If customers can’t find sales associates to unlock fitting rooms or answer product questions – or if they’re more interested in enjoying the party than waiting in the long checkout line – you’ll miss out on sales. That means it might be recruiting time: Pump up your headcount, and put your strongest sellers on the floor. If you can, avoid scheduling brand new sales associates who haven’t completed their training. Learn more about using data for strategic staffing.
Consider creating a contest for employees. Who doesn’t love a little friendly competition? Whoever sells the most of a key item, has the highest single sale of the day or the highest units per transaction (UPT) gets a gift card.
Stock to meet customer demand
In the same vein, if you don’t have enough merchandise – or the merchandise your customer is looking for – they’re more likely to walk out empty-handed. Use your point of sale reporting tools to look at the volume and assortment of what you have sold at previous events. If this is your first, look at last year’s sales on that date and inflate it to account for your predicted traffic. Worried you don’t have enough? If you have another location(s), consider transferring from there before placing a vendor reorder.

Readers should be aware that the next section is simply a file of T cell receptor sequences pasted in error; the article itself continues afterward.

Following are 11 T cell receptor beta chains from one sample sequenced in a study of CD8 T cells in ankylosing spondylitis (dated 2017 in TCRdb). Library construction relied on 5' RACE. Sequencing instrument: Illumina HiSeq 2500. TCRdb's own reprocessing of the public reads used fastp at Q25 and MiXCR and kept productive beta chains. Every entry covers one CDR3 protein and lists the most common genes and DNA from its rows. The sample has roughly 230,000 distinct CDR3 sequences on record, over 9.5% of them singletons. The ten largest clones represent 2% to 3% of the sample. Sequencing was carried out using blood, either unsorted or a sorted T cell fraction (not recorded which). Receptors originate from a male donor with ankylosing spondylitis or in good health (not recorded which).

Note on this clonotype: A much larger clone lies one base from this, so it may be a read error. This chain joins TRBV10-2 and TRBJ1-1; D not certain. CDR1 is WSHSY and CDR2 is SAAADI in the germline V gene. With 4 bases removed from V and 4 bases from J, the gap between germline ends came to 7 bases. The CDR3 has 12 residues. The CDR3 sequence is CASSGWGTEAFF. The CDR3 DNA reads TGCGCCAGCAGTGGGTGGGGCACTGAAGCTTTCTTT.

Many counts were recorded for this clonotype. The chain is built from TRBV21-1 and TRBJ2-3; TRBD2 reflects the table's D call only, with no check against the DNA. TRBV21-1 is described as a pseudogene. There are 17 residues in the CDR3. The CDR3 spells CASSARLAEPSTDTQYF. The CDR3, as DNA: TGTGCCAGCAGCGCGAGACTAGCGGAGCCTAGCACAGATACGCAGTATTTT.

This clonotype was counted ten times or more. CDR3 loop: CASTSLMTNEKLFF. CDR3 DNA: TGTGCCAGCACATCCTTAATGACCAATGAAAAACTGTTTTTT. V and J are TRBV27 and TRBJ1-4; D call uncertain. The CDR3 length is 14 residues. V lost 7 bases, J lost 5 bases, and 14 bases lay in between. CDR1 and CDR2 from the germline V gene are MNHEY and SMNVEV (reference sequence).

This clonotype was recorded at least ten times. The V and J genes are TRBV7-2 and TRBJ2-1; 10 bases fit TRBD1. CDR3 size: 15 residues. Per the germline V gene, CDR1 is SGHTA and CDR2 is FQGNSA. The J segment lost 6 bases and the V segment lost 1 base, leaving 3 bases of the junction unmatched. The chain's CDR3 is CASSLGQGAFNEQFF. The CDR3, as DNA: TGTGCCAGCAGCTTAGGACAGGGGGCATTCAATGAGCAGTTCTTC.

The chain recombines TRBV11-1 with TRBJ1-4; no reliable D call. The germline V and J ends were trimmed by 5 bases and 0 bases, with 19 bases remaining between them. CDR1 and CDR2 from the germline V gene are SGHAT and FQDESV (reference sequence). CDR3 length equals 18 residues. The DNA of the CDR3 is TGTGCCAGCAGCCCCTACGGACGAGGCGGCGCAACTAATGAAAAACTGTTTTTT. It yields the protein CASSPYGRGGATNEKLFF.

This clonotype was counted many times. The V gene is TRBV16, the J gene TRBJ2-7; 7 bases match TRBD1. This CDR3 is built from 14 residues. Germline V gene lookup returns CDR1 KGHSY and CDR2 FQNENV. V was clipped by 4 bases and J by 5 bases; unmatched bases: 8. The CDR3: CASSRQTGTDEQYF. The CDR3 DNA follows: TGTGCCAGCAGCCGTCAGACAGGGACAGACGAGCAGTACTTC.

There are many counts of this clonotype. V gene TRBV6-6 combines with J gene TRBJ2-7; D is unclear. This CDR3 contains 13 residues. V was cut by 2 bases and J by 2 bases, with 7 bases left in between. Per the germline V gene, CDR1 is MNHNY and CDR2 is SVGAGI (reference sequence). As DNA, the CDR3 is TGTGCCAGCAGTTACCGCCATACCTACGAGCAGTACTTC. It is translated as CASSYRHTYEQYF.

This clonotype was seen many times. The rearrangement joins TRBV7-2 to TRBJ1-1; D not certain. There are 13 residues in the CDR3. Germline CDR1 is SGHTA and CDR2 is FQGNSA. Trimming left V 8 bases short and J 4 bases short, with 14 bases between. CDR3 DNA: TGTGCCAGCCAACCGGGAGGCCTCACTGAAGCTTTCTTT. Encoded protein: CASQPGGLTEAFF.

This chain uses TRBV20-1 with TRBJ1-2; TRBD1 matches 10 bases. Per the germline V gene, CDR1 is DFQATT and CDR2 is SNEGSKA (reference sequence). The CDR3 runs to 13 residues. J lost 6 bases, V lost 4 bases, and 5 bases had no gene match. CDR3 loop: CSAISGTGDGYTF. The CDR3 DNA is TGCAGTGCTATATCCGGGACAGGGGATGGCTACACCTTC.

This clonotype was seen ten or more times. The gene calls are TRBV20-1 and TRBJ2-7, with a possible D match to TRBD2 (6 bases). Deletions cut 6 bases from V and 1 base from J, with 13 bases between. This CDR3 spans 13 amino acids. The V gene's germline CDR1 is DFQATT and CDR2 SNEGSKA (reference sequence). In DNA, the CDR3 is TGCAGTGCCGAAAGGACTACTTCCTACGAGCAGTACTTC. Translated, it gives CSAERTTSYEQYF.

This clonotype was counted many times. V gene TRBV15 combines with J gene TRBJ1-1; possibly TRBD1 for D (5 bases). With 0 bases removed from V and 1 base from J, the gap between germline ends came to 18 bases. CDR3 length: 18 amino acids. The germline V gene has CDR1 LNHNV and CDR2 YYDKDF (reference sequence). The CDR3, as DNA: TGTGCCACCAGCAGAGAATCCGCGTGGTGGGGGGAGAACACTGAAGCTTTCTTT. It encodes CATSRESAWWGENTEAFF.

Use your point of sale reporting tools to look at the volume and assortment of what you have sold at previous events.
A themed event can draw in more shoppers than a traditional sales event. We don’t just mean luau or roaring 20s: Give your gathering a theme tied to shopping need, like wedding season. Think about it: Whether you’re the groom or a guest, an overwhelming (and slightly alarming) amount of spending goes into weddings. If your product line caters to that, capitalize on your customers’ needs. Throw a white dress gathering for brides, where they can shop for their shower, bachelorette or other related occasions.
You can also take advantage of pop culture and current happenings — things like sporting events, award show season, movie premieres and international events (think royal weddings and Queen Elizabeth’s Jubilee). Build relevant displays and showcase items people need to celebrate these occasions (like spring dresses and hats for the Kentucky Derby), or host your own gathering during the event in question (a watch party for your customers’ favorite TV show finale).
Consider “holidays” specific to your brand, too. Build-A-Bear Workshop honors National Teddy Day every year, while MAC Cosmetics goes all out on National Lipstick Day.
Can’t find a good fit? Make up your own! Retailers J.McLaughlin and J.Crew coined “National Wicker Day” and “National Stripes Day,” respectively, as marketing campaigns to highlight their signature products.